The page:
Longo’s has significantly expanded its meal-kit offerings at both the low- and high-end of the category.
The privately-owned chain had been selling “Express” stir-fry meal kits that could be prepared in under 10 minutes, serving two for $10.99. Now the company has added to that line with single-serve, heat-and-eat offerings in tin foil trays. The meals start at $8 and include chicken and steak as well as two vegetarian options.
But at the other end of spectrum, the new “Impress” line has eight meal kits which start at $19.99 and go up to $26.99. “These are a little bit more gourmet and take a little more time to prepare, up to 30 minutes,” said Longo’s vice-president of marketing Alex Green.
There are two vegetarian options and each kit comes with the pre-portioned ingredients and preparation instructions, as well as chefs tips to improve cooking skills. The kits, which are prepared by Longo’s chefs at its central kitchen in Vaughan, just north of Toronto, started appearing in February and have been available at all 32 location as well as for delivery though Grocery Gateway since March 5.
According to NPD Group, meal kits is among the fastest growing food segments in Canada, doubing in size since 2014 to a $120-million industry, with an estimated 600,000 meal kits being delivered each month.
However, according to Nielsen, the Canadian meal-kit market is also relatively small with just 4% of households having bought a meal kit in the last year, compared to 25% in the U.S. But the research also suggests growing interest in affordable meal kit options from local grocery stores. In other words, there is a real opportunity for grocery stores that assemble their own meal kits.
A positive outlook for meal kits is what convinced Longo’s to expand its offerings, said Green. “With our history of making meal kits and our credibility around fresh locally sourced food, we thought there was a great opportunity for us to win the marketplace,” he said. “The big thing for us will be the convenience and the flexibility of the offering.”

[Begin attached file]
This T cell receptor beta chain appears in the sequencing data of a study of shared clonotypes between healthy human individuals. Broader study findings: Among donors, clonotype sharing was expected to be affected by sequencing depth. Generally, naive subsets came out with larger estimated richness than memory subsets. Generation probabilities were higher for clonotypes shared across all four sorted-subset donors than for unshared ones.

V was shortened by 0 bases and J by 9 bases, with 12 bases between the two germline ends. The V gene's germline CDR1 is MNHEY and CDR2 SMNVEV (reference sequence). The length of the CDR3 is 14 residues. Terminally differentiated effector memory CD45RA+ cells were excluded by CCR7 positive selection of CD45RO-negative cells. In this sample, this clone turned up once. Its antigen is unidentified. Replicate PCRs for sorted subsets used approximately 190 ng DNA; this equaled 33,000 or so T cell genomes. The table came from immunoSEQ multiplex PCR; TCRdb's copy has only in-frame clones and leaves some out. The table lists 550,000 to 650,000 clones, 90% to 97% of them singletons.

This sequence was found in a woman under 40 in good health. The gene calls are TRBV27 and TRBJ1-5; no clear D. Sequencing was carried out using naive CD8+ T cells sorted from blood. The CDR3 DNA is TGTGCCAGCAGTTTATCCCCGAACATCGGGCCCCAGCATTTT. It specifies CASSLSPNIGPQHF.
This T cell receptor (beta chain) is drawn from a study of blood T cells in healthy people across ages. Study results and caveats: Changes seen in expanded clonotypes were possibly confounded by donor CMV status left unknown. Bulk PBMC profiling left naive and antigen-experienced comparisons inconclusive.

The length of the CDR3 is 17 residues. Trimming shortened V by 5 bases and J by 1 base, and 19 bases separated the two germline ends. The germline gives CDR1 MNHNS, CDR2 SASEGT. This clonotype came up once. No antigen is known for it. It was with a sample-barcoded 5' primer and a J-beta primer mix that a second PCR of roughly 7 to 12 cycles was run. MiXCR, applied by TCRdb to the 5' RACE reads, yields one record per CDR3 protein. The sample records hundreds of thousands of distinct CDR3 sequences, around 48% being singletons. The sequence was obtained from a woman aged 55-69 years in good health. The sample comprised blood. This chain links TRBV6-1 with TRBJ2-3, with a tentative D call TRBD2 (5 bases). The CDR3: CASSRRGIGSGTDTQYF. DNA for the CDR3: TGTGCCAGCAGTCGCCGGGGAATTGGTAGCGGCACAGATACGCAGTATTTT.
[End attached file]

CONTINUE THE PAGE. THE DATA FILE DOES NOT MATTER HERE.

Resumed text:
The meal-kit options will also change over time. “Our plan was to get a good variety into the marketplace quickly and then respond to feedback,” said Green. “Our plan is to refine the recipes that are on the shelf now as well as to launch seasonal recipes.”
And while there have been some concerns expressed about the packaging associated with meal kits, Green pointed out the problem is more acute with subscription/delivery options, though Longo’s is also working to address the problem.
“It does tend to be a somewhat packaging-intensive format,” he said. “We are definitely aware of it, we are sourcing recyclable packaging wherever we can.”
To promote the new meal kits, demonstration teams are in stores two days a week and coupons are being handed out to encourage trial. The meal kits will also be highlighted in fliers and through digital and social advertising and influencer outreach.